“Kadyrov is the true master of Chechnya, and his power over that republic is based not on such stupid things as the status of premier or president,” wrote Yulia Latynina in an item posted on ej.ru, the website of Yezhednevny zhurnal magazine, on March 1. “It is based on the ability to do with his subjects, including [his] closest associates, anything at any time. Chechnya under Kadyrov enjoys more independence from Moscow than under Maskhadov. The federals are afraid to stick their noses outside and they drink heavily behind the walls of Khankala, which has turned from a military base into a reservation.”
Kavkazky Uzel on February 28 quoted Tatyana Lokshina, chair of the Demos human rights think-tank, as saying: “When Sergei Abramov got into a car accident, everyone first of all suspected that Kadyrov was involved in it, because Abramov, being…head of the Chechen Republic’s government, was to a large extent ‘sitting’ on federal money. I myself, normally rejecting conspiracy theories, don’t hold to such an opinion. Now, when it’s obvious that Abramov will not return to work, there is no point in debating whether Ramzan Kadyrov was in some way involved in the notorious car accident. One thing is completely clear: that Abramov was removed both as head of Chechnya’s government and also as the main person controlling the money there…I think that the Kremlin was abreast of Sergei Abramov’s impending resignation. I think the Kremlin sanctioned what was already a fait accompli. They didn’t make the decision they thought correct, but rather resigned themselves to reality.”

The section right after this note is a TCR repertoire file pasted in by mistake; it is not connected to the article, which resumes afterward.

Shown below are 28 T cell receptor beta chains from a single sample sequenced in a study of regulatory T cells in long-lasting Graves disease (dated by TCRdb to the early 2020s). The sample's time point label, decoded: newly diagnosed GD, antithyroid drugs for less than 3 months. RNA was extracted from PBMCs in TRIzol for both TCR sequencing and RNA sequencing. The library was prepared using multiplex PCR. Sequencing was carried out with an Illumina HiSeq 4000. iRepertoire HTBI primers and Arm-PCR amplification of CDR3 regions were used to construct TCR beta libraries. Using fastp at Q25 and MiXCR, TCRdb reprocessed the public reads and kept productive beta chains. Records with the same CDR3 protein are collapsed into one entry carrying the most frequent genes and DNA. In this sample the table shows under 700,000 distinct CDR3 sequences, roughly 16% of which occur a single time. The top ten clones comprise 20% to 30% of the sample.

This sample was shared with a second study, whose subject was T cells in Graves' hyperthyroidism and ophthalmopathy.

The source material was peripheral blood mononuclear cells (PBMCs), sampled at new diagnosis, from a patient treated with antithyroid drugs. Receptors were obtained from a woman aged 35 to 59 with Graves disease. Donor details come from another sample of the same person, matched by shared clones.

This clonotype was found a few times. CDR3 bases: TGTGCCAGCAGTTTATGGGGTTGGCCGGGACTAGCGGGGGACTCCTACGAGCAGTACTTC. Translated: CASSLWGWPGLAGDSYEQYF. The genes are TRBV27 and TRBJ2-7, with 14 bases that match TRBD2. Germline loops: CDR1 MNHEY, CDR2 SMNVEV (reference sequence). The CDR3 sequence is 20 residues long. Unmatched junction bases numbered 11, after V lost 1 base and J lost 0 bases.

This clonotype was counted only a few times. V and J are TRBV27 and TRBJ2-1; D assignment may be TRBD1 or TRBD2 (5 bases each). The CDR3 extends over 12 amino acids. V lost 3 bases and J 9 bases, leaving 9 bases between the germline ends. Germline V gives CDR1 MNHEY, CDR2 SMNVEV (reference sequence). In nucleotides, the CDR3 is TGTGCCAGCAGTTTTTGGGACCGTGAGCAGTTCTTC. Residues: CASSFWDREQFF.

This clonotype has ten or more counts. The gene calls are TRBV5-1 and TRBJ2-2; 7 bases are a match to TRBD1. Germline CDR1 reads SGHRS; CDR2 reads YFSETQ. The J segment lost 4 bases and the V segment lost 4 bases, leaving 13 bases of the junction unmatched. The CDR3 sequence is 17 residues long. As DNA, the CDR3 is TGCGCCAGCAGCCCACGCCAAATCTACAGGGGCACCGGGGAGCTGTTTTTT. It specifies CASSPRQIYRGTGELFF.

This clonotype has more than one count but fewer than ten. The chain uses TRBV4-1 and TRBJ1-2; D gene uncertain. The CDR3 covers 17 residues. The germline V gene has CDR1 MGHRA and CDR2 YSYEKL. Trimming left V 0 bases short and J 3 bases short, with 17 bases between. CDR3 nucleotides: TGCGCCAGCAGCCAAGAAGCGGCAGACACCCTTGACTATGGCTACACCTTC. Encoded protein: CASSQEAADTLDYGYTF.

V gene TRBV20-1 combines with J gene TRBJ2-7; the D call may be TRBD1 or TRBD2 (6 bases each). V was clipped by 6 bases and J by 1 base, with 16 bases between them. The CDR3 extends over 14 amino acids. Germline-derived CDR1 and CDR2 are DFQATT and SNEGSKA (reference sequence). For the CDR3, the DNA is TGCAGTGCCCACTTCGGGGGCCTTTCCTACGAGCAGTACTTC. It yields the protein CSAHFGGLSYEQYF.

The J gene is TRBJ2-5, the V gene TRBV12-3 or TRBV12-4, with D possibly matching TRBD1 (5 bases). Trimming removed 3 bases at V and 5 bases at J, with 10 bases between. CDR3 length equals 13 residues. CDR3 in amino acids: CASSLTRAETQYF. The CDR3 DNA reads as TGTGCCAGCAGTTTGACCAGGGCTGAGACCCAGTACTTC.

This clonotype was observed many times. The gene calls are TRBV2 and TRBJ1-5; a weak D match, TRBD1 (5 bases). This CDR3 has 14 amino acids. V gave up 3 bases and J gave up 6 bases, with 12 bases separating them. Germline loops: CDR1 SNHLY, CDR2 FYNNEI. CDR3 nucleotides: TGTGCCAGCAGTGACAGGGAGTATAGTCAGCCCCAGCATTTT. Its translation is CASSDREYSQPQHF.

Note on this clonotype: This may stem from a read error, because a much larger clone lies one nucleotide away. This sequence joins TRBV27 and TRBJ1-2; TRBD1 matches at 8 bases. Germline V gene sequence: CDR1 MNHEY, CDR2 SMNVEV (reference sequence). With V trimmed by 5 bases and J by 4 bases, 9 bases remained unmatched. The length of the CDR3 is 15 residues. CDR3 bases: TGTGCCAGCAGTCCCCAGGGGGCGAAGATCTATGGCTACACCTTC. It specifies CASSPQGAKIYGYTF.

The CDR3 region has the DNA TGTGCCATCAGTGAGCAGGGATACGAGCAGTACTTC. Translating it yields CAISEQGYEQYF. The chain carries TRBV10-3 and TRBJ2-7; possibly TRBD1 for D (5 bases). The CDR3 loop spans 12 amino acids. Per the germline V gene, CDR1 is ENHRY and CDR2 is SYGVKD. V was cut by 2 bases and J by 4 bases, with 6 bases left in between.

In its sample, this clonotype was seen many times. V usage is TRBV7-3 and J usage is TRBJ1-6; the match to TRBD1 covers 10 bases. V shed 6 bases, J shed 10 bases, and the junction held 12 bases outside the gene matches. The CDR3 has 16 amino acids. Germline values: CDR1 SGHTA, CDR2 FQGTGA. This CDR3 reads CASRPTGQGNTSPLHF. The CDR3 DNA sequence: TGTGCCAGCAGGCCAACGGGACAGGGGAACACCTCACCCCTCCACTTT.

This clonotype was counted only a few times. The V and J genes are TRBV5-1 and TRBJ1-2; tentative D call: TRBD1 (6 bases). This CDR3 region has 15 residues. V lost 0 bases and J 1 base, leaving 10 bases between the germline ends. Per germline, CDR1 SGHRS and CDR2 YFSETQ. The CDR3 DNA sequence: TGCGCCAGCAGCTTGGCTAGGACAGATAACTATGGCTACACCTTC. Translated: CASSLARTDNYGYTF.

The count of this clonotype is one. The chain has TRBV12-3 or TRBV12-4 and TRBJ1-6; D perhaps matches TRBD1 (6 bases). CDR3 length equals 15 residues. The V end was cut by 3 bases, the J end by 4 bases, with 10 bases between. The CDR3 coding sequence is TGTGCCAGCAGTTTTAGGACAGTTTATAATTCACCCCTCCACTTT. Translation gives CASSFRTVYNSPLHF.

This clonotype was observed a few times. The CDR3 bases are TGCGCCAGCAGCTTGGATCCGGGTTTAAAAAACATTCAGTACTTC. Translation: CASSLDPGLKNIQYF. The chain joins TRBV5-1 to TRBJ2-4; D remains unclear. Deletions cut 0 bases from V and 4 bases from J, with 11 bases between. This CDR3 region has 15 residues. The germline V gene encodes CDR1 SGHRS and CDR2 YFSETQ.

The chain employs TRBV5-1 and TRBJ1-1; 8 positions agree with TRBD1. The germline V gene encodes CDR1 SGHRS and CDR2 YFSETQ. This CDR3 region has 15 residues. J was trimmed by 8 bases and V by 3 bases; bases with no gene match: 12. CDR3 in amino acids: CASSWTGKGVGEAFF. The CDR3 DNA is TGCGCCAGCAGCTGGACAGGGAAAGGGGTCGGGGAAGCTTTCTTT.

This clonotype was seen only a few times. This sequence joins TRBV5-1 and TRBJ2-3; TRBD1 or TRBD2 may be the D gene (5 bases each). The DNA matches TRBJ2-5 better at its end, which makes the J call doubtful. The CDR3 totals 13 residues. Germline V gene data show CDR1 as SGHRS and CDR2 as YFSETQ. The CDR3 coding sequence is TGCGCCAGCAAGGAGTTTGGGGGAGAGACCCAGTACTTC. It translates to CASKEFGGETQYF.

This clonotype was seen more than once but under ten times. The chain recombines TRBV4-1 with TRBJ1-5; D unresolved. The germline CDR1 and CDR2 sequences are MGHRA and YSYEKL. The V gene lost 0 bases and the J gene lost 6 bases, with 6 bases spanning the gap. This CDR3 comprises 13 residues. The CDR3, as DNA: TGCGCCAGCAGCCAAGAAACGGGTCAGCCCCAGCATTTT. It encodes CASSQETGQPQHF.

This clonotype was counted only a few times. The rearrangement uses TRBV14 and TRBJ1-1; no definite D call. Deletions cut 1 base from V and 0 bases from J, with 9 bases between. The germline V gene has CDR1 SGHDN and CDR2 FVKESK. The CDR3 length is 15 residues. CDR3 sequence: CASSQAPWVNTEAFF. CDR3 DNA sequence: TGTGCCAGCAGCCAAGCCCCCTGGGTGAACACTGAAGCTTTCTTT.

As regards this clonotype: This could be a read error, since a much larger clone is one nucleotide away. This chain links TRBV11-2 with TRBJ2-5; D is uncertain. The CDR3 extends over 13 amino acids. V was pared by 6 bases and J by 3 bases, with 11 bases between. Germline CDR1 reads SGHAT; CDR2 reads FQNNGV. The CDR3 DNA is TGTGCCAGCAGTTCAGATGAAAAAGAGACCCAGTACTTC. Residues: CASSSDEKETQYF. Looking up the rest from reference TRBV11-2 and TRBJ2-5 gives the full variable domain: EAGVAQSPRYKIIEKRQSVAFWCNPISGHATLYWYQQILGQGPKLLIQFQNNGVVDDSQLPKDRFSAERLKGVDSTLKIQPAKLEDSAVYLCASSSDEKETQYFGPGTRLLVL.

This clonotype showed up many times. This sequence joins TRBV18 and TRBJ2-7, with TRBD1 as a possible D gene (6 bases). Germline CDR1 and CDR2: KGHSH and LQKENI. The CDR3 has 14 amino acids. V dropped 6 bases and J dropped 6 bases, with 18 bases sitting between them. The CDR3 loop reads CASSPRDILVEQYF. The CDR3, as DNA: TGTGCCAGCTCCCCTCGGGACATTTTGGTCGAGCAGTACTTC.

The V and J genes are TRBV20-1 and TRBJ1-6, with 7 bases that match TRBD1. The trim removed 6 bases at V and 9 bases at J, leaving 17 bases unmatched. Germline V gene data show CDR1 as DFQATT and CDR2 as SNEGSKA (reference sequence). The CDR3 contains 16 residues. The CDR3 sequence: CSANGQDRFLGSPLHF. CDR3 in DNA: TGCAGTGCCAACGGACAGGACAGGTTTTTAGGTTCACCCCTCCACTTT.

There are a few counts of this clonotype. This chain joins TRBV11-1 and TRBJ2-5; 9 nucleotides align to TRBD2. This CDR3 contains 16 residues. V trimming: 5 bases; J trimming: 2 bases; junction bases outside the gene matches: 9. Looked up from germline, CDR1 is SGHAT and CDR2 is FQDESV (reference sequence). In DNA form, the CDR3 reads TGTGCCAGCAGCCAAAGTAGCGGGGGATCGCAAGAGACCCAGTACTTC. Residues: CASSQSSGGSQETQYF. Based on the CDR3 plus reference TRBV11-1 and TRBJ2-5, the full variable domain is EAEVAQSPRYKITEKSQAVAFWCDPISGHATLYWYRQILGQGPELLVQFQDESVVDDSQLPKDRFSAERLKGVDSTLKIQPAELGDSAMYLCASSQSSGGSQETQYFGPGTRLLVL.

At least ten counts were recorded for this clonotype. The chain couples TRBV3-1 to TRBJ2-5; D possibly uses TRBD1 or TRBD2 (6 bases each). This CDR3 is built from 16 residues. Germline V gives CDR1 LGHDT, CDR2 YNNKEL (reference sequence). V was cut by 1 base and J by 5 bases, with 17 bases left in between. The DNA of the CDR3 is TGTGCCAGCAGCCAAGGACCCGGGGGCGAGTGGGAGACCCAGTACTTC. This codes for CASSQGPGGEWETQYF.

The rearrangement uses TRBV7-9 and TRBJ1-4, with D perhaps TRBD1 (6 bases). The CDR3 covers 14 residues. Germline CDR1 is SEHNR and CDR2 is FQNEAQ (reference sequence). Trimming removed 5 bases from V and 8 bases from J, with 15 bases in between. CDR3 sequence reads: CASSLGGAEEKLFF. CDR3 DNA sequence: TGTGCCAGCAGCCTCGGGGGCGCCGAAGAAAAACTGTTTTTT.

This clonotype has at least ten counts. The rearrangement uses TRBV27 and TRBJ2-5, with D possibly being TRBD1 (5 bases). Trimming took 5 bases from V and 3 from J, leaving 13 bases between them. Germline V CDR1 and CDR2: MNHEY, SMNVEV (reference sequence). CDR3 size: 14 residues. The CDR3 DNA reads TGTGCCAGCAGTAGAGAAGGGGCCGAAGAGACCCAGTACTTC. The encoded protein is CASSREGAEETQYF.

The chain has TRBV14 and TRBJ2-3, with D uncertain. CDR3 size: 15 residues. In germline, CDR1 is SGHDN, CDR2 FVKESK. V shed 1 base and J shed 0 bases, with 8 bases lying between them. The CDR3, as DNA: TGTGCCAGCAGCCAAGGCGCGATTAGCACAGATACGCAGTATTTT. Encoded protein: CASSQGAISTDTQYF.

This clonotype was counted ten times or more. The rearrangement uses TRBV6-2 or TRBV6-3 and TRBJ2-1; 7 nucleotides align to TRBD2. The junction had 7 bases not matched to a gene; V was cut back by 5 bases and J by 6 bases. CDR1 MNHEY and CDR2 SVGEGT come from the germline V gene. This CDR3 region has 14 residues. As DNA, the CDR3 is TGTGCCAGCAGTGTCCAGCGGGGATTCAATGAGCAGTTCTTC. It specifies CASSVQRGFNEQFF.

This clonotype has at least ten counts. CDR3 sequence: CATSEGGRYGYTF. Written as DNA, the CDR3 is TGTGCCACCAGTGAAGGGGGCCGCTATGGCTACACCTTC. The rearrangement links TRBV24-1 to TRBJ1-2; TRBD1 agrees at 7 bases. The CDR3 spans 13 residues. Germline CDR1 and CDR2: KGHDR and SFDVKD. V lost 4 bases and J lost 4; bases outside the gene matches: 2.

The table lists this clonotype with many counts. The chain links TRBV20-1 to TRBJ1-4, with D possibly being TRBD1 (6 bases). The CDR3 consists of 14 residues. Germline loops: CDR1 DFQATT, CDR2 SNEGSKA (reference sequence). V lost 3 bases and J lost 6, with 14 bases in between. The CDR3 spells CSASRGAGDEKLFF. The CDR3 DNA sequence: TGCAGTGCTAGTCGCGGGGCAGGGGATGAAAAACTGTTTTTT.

It should be noted, however, that Kadyrov has been apparently forced into tactical retreat on one front. After President Vladimir Putin’s envoy to the Southern Federal District, Dmitry Kozak, confirmed on February 22 that prosecutors are examining the legality of Kadyrov’s ban on the activities of Danish organizations in Chechnya in response to the publication of cartoons depicting the Prophet Muhammad (see Chechnya Weekly, February 23), Kadyrov first backed off his statement and then said that the Danish Refugee Council could resume its work in the republic.